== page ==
Students from several Catholic High Schools enjoy the outdoors during the Catholic Athletes for Christ retreat.
Students from several Catholic High Schools enjoy the outdoors during the Catholic Athletes for Christ retreat.
Tracy Gaurette, a former University of Maine basketball player and now one of Maine’s top distance runners, shared an important life lesson with student athletes during a March 18 Catholic Athletes for Christ retreat: “When the race gets tough, I just offer it up to God.”

Catholic high school athletes and coaches from Donovan Catholic, Toms River; Holy Cross  Preparatory Academy, Delran, and Red Bank Catholic High School, Red Bank, gathered in St. John Vianney High School, Holmdel, to hear a slate of speakers reflect on the importance of faith as a foundation for sports.

Joining Gaurette as presenters were Grace Mancini, all-American steeplechaser for LaSalle University, and keynoter Anthony Ferraro, SJV alumnus whose story as a high-school wrestler born blind was the subject of the documentary “A Shot in the Dark.”

Mark Houck, founder of The King’s Men, a Catholic lay apostolate, and Dan Duddy, Donovan Catholic football coach and a CAC director, led the retreat.

Mancini shared the frustrating experience of missing the Olympic trials by milliseconds, acknowledging, “I knew [God] had a plan. I ran for seventeen years and was satisfied. I learned faith with sport not only transforms you as an athlete, but it makes you a better person for life.”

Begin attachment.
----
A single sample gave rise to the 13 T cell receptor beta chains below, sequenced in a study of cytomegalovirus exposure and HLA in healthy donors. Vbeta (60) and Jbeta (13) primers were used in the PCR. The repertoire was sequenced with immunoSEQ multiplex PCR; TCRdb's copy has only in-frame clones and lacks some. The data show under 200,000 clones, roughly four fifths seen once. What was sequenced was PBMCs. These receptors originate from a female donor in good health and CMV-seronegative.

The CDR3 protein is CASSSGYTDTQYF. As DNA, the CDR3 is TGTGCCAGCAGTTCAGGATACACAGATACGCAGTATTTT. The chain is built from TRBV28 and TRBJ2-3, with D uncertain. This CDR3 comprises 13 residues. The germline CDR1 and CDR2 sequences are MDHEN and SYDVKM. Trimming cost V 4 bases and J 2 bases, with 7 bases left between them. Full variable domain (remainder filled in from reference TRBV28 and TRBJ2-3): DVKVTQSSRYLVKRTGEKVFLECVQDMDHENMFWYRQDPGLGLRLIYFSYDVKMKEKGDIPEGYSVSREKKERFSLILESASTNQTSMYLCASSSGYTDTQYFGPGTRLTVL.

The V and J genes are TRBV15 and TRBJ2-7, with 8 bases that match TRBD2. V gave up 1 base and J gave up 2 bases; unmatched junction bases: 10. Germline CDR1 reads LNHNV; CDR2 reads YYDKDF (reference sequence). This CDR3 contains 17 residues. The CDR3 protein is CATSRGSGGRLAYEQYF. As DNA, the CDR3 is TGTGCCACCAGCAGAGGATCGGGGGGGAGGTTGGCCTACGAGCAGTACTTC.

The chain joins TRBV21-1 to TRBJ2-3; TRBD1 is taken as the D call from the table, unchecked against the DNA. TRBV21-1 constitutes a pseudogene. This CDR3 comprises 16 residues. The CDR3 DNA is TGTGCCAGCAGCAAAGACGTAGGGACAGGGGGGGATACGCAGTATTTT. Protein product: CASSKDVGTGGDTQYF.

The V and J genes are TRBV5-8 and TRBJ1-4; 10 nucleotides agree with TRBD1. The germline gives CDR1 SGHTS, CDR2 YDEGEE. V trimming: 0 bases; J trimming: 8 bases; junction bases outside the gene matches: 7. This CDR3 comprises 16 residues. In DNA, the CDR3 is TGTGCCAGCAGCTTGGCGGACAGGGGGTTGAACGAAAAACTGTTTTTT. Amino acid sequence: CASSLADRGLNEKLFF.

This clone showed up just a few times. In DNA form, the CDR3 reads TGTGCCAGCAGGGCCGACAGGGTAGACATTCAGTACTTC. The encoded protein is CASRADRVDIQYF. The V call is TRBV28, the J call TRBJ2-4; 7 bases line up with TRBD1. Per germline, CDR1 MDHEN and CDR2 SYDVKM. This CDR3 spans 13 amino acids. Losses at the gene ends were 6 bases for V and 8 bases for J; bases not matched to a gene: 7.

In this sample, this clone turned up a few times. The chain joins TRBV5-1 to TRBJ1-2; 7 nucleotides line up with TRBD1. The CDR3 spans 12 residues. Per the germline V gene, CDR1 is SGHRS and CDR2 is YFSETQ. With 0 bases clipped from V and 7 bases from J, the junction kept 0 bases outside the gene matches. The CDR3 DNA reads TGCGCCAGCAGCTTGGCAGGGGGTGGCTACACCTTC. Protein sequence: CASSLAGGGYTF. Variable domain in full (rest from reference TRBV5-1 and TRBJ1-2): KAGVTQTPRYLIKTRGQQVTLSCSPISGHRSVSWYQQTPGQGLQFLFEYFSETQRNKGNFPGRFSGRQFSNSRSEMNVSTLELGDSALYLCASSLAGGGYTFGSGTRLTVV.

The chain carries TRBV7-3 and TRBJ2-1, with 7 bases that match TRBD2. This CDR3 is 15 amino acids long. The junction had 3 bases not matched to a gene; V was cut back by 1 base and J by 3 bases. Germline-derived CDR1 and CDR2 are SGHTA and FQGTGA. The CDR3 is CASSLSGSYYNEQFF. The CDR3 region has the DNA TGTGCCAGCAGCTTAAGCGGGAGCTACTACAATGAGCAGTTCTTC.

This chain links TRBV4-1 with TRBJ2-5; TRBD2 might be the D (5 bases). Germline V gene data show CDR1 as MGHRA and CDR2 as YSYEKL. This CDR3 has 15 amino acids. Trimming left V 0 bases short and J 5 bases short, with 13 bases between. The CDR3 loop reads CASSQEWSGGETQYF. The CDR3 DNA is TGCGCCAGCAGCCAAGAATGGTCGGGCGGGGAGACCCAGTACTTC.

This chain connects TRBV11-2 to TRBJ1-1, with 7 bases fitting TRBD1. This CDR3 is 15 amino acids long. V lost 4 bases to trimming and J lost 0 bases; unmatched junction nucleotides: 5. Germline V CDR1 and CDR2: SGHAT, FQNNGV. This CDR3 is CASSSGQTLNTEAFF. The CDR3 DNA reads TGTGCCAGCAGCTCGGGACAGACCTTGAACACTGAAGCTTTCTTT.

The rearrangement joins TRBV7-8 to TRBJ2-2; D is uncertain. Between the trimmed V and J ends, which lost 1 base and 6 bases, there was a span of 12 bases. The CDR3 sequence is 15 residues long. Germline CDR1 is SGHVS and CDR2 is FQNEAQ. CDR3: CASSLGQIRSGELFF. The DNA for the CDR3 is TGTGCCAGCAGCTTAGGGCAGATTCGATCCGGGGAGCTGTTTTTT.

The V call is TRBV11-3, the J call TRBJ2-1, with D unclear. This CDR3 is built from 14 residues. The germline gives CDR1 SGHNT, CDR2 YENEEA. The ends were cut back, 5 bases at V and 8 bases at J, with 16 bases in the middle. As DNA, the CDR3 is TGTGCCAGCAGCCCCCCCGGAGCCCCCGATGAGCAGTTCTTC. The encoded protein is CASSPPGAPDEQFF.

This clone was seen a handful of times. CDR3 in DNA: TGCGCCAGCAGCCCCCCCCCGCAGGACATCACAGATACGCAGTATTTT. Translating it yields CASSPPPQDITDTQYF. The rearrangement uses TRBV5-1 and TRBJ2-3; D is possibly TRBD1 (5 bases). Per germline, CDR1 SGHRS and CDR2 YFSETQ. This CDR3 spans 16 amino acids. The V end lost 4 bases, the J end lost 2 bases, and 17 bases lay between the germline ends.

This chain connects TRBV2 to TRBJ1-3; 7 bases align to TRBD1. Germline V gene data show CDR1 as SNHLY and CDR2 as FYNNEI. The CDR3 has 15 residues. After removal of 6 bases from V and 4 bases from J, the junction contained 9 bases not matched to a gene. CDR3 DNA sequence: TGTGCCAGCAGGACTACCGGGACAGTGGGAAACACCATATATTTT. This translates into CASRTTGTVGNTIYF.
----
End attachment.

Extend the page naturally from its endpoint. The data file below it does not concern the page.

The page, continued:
She emphasized that, as with running, “a person needs strength to keep on going. God is our strength, both mentally and physically. Similar to running a race, you need to train and prepare. The same concept is true with your faith.”

For Gaurette, sports is an opportunity to foster virtue. She credits Scripture and the sacraments as having made a difference during college. She stressed that the practice of offering up her efforts to God made all the difference. ”As my faith grew, I was getting better at playing, and to my surprise, at the end of my freshman year coach offered me a scholarship.”

During his keynote address, Ferraro shared a moving personal testimony. "By 14, I was angry at God. I lost my older brother, my mom was injured, in a coma, and I was rejected from many high schools at the same time. I thought to God, why?"

Life began to change when Ferraro received a letter from St. John Vianney High School. “They said they would accommodate me; since then it became a home for me. I knew Coach Pat Smith … and with my training and goals, I started to get more wins,” Ferraro added.

Ferraro ended his high school career with more than 100 wins. His story inspired millions on social media and his documentary film led to an unexpected call from the U.S. Paralympic team to train as a Judo athlete. As a member of Team USA, Ferraro has earned two gold, one silver, and two bronze medals since 2017. He is now training in that sport for the 2024 Paralympic Games in Paris.

Looking back on the retreat, Zachary Martin, a senior on the SJV volleyball team, said, “It was good today. During my matches, my mind is in so many places. I’m focused on how my body feels or how I am competing. But today’s retreat was a great reminder for me to stay focused on something greater.”